The minor disagreements are in regards to what is and who is missing. For Truxton Circle at least there was a spike in the growth of “Other,” people who were not exclusively Black or exclusively White, these people are missing. So are middle class African Americans. Gen X and Baby Boomers aren’t players in this book either, though both made the neighborhood more palatable for the Millennials (born between 1980-2000 according to Hyra) who are all over the damned place now.

I understand an author, especially when you’re not writing a huge tome, has to be exclusive in choosing what and what not to write about. It just appears to me that some things were left out because they didn’t fit or did not support the author’s thesis. Yes, the new residents fought for dog parks, but they also fought to improve people parks too, something that isn’t explored.

O St Market ConstructionLastly. Hyra in his last chapter mentions , “Neutral ‘third spaces’ may facilitate the development of bridging social capital.” Yes,  agreed, however we get back to what is not mentioned. Places like Ben’s Chili Bowl and Busboy’s & Poet’s are mentioned but I think the author is blinded by appearances. There are places in Shaw that have something for everyone, one place being the O Street Giant, ’cause everyone has to get groceries. I have never eaten at Busboys & Poets and have been to Ben’s less than a handful of times in my 17 years of living here, but I’ve been to the Giant hundreds of times. The story of the O Street Giant transforming from the Ghetto Giant to the Gentrified Giant is an interesting one, not explored in this book. I have seen my neighbors there, I’ve seen my fellow parishioners there. It serves the people buying grass fed beef with a black card and those buying family pack chicken with an EBT.  The Giant is truly an inclusive third space. Instead he, and various other writers like to write up how horrible or exclusionary coffee shops, $12 cocktail and $30+ entree restaurants, restaurants & coffee shops that did not exist 15 years ago, some not even 5-10 years ago, are.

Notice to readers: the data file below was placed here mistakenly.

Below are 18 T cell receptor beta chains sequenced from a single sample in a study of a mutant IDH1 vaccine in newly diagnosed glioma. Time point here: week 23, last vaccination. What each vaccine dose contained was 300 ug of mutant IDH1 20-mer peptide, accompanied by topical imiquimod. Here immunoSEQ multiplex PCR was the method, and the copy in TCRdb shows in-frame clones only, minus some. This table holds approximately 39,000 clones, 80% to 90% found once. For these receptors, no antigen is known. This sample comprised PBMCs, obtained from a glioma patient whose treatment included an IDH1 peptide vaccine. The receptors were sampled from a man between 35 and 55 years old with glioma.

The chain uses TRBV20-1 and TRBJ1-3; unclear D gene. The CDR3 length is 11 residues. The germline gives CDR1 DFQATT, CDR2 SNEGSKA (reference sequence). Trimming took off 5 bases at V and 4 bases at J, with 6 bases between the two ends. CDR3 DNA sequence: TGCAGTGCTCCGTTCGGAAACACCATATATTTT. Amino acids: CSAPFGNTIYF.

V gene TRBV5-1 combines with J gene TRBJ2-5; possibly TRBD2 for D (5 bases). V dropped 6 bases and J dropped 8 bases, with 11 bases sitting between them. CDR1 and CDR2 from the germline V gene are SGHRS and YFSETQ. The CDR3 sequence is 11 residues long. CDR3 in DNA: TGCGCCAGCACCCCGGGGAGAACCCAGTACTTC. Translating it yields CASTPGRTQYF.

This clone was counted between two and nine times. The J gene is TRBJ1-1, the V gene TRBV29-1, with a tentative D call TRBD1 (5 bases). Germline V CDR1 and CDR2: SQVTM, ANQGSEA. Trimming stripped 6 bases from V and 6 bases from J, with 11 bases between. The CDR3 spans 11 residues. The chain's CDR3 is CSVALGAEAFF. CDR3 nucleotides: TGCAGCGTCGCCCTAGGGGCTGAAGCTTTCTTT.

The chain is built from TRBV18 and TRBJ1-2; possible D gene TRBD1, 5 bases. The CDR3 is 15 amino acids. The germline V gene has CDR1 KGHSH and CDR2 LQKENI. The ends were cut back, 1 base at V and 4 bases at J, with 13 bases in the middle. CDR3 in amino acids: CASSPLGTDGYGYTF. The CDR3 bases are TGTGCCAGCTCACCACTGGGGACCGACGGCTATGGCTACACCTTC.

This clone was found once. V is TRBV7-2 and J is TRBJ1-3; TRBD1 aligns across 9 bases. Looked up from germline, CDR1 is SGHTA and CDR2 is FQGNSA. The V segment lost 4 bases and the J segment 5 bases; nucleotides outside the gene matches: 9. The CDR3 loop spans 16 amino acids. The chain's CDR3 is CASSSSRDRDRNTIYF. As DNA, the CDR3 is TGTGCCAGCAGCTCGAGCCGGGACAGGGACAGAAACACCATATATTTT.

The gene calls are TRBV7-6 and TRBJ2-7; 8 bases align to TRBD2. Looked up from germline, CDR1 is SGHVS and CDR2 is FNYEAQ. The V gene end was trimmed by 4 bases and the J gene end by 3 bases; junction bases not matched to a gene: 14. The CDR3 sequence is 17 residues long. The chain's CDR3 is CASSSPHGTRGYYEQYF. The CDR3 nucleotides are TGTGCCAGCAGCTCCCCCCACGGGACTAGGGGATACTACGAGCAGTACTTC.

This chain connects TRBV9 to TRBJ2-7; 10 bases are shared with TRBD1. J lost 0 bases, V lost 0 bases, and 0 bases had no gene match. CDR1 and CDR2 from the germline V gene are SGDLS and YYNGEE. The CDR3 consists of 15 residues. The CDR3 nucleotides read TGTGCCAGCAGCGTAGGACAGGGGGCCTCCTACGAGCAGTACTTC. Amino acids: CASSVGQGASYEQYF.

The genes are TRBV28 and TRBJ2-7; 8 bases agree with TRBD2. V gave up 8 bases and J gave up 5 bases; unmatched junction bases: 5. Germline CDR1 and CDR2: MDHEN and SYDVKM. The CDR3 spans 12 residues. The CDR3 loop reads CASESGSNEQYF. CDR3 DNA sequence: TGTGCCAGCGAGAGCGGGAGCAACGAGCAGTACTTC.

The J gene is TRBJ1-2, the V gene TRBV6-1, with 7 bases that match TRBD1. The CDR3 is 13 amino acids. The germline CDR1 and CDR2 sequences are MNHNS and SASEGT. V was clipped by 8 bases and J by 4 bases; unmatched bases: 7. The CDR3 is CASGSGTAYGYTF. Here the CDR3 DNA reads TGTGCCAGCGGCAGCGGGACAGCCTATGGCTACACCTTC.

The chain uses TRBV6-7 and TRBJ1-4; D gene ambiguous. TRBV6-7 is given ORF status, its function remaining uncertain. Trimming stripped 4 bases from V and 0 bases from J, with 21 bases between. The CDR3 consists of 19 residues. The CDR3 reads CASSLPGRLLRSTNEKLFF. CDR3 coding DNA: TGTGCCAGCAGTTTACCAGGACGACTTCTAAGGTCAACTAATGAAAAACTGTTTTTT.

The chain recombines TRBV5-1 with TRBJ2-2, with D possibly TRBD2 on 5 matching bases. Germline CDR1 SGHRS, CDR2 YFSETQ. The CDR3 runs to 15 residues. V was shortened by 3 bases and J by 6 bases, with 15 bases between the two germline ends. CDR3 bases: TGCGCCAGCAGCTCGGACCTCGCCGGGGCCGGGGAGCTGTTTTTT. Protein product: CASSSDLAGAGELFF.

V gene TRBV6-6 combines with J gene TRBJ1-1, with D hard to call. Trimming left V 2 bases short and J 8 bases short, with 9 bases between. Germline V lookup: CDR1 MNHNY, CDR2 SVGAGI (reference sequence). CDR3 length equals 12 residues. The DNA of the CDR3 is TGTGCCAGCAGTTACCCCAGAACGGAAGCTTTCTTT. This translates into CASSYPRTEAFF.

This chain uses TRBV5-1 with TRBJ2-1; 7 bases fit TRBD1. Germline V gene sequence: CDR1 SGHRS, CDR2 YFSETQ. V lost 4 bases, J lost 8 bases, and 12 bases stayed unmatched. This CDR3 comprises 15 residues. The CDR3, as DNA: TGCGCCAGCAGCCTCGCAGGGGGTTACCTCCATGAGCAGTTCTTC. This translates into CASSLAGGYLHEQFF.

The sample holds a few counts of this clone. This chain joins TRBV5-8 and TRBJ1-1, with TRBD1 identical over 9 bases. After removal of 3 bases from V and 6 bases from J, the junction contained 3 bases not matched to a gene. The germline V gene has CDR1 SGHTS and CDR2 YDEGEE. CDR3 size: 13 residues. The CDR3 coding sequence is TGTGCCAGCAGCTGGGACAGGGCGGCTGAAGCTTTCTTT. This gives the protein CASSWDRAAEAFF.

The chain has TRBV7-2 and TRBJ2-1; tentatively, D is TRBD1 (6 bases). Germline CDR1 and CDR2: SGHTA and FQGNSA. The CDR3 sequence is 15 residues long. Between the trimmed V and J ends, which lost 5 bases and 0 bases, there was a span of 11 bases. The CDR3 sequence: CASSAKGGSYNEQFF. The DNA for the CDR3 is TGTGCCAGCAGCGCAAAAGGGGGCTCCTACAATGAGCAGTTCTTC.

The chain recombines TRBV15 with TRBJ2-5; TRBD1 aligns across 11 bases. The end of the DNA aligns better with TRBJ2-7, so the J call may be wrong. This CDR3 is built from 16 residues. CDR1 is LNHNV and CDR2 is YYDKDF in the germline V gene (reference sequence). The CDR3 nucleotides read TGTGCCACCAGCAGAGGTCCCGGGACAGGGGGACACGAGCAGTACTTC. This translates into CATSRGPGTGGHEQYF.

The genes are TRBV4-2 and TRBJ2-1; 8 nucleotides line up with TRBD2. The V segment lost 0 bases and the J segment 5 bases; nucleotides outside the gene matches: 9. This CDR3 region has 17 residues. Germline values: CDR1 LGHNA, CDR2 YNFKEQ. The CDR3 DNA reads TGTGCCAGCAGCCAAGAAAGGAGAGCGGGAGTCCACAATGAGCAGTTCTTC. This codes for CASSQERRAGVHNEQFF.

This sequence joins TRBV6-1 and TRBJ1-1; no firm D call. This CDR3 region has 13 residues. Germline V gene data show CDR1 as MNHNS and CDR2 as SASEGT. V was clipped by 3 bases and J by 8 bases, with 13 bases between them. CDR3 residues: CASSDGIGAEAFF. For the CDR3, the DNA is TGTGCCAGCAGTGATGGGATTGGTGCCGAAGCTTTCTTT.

Problems with the Derek Hyra Book: Part II WTF is Going On?

So continuing from yesterdays Part I, Part II contains chapters 4-6 in Race, Class and Politics in the Cappuccino City and the part that contained a factual error that made me question the whole book.

The error? Someone who is Hispanic and has now been here long enough not to be a new comer, is described once as White and a new comer. To be fair the person described himself as a new comer at the time Hyra was researching the book. Time has passed, but books do take a good while to get published. However the racial thing, that a bigger error, especially when you have the issues of race and the book is pushing a particular narrative. In the case of the racially misidentified person, it appears the story is of a “White” newbie replacing a longtime Black leader.  But the case was the Black person being replaced moved, or was moving, to be with his wife ( a total surprise to me, didn’t know Jim got married), so the new comer filled in. Yes, it may seem a little more sinister if the new comer is White, which he wasn’t. If you had seen him, you would not confuse him with a White guy.